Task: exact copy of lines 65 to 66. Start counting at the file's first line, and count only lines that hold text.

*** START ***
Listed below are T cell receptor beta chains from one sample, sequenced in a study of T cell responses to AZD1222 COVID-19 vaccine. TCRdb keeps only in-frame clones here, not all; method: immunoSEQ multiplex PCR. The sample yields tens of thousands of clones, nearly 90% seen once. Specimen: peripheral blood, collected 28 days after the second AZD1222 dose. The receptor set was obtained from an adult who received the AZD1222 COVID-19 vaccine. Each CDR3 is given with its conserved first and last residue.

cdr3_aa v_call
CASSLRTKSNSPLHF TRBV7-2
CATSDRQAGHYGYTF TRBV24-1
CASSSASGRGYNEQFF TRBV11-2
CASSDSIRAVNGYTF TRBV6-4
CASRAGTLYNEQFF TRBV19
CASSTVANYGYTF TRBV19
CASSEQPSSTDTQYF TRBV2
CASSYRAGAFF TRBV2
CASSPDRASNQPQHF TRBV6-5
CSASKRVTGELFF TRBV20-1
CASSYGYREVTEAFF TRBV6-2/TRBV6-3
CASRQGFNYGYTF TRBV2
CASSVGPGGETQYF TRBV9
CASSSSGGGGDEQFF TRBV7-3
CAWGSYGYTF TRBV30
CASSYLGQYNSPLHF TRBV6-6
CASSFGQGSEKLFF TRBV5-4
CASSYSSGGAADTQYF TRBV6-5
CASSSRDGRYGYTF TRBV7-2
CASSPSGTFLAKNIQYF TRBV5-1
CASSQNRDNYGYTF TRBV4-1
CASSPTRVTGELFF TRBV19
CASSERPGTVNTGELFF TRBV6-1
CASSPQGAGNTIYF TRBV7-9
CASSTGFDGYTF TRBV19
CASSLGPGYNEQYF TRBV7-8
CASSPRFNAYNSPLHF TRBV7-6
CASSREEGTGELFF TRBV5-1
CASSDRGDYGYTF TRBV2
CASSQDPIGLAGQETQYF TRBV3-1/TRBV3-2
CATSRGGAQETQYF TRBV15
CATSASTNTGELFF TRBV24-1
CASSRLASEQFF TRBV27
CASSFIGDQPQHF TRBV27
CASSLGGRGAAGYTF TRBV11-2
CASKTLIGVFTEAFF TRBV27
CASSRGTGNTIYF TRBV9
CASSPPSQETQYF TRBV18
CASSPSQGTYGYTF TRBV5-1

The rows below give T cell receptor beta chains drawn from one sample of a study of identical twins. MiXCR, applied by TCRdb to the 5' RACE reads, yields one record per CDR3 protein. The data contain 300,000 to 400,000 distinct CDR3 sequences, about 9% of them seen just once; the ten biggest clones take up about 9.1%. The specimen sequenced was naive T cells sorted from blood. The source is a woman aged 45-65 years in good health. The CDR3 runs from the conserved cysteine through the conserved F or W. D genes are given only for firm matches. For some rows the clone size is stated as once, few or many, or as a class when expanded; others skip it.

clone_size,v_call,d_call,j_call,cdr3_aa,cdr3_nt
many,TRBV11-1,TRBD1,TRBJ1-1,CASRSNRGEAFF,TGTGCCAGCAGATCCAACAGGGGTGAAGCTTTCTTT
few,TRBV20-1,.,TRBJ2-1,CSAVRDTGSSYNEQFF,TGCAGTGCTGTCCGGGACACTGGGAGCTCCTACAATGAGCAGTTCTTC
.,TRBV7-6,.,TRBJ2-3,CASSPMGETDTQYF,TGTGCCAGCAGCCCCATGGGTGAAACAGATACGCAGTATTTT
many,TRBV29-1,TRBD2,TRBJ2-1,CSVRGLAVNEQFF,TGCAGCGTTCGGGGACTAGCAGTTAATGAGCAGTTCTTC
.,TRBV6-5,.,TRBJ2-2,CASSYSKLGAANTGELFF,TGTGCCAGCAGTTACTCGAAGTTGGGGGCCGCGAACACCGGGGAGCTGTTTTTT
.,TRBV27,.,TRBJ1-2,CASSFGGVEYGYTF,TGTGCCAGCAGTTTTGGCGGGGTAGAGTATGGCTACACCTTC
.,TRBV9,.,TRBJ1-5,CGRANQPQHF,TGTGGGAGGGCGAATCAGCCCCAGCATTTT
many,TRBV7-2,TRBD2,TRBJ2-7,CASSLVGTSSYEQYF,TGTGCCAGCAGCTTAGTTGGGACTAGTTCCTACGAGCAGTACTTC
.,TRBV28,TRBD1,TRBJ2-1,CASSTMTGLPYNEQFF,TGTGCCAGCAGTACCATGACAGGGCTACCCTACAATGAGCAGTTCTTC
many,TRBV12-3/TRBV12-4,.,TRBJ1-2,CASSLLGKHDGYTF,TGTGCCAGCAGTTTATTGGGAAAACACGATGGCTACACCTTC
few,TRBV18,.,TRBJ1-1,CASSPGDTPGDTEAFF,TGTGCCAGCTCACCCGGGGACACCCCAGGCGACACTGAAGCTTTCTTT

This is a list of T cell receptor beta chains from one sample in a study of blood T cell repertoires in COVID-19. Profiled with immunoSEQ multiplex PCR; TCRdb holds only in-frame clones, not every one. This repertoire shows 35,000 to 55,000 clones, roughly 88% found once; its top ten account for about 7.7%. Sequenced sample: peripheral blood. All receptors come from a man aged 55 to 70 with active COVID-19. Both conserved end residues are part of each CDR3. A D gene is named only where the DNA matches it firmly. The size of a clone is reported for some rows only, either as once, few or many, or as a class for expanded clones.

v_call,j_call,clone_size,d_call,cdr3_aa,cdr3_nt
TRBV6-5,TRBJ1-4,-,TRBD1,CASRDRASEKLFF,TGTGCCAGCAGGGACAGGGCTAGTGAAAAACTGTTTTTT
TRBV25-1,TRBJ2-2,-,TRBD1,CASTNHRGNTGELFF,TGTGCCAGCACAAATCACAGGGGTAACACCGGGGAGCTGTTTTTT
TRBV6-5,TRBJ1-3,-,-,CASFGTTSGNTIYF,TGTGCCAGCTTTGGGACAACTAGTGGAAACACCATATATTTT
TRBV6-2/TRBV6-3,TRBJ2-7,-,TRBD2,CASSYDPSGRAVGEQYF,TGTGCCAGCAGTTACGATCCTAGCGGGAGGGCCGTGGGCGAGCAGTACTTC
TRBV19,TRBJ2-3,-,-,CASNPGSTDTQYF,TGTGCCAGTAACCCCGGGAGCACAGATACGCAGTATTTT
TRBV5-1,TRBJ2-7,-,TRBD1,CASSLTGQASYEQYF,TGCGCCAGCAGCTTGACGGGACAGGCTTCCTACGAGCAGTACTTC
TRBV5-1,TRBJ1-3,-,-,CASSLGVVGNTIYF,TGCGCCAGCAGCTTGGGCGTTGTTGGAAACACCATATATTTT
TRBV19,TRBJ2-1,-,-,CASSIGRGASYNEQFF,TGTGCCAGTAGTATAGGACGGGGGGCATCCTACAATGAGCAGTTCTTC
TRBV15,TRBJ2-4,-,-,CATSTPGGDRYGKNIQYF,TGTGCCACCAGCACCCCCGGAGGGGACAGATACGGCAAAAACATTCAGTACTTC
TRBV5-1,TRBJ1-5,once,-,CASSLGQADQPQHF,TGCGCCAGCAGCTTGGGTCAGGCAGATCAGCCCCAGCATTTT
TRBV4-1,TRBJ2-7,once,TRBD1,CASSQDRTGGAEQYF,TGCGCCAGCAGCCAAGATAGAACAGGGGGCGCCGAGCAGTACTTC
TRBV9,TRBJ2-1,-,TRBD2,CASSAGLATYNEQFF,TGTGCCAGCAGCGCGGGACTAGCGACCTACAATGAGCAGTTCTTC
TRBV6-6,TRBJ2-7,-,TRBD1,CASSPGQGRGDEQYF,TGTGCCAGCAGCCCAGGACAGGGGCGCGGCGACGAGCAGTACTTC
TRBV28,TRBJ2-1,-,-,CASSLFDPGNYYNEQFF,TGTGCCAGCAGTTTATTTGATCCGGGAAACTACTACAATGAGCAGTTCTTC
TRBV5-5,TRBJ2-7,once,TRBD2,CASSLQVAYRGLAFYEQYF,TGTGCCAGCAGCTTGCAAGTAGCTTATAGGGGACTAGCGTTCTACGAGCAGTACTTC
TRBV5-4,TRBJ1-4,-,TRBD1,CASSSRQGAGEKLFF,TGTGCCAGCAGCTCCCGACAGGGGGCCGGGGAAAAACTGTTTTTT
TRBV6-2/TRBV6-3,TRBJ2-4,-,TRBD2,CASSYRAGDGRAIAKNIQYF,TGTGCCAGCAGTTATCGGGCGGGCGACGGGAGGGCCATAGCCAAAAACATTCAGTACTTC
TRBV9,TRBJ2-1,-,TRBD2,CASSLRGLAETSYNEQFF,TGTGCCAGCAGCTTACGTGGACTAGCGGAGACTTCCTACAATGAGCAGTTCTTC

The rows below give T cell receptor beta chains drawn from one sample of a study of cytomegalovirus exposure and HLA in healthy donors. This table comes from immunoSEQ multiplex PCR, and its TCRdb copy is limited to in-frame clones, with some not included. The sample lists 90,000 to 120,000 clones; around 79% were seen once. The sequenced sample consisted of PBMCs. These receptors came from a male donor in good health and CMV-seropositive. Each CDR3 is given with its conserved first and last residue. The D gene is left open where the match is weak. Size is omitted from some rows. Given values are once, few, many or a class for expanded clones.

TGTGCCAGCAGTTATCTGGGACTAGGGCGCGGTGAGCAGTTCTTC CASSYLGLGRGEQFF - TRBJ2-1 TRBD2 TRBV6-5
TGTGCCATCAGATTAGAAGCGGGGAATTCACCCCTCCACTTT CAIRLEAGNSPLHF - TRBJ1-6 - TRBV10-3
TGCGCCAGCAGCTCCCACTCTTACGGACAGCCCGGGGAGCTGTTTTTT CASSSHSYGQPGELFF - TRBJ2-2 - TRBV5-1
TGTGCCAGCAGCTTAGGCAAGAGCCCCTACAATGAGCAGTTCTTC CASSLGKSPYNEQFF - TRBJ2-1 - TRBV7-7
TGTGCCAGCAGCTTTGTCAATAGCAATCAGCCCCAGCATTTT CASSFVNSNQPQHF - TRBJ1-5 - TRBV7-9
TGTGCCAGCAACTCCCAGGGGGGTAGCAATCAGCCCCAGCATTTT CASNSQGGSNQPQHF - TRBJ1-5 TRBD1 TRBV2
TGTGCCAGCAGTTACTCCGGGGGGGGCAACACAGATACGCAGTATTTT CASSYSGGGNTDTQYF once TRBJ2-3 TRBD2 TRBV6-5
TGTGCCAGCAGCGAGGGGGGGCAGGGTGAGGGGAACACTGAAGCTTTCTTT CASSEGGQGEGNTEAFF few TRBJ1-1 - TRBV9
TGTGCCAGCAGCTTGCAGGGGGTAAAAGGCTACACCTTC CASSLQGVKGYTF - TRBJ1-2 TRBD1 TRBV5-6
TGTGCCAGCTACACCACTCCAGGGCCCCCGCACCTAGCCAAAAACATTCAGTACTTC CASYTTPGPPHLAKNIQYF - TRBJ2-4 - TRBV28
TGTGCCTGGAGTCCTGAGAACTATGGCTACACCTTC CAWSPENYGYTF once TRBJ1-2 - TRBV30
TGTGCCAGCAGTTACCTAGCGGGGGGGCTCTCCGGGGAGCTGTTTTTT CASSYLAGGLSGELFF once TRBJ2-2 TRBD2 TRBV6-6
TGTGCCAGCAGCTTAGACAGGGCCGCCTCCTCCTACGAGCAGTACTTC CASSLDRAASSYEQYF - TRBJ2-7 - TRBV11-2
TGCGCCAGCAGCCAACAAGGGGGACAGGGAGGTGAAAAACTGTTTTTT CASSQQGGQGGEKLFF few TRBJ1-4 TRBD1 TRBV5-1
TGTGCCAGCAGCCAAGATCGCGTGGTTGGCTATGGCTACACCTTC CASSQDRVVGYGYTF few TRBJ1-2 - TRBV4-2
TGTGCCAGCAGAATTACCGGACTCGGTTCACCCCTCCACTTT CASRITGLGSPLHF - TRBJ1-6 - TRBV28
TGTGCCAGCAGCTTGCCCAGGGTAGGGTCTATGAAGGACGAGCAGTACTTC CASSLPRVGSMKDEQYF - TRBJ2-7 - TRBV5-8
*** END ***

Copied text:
TRBV15,TRBJ2-4,-,-,CATSTPGGDRYGKNIQYF,TGTGCCACCAGCACCCCCGGAGGGGACAGATACGGCAAAAACATTCAGTACTTC
TRBV5-1,TRBJ1-5,once,-,CASSLGQADQPQHF,TGCGCCAGCAGCTTGGGTCAGGCAGATCAGCCCCAGCATTTT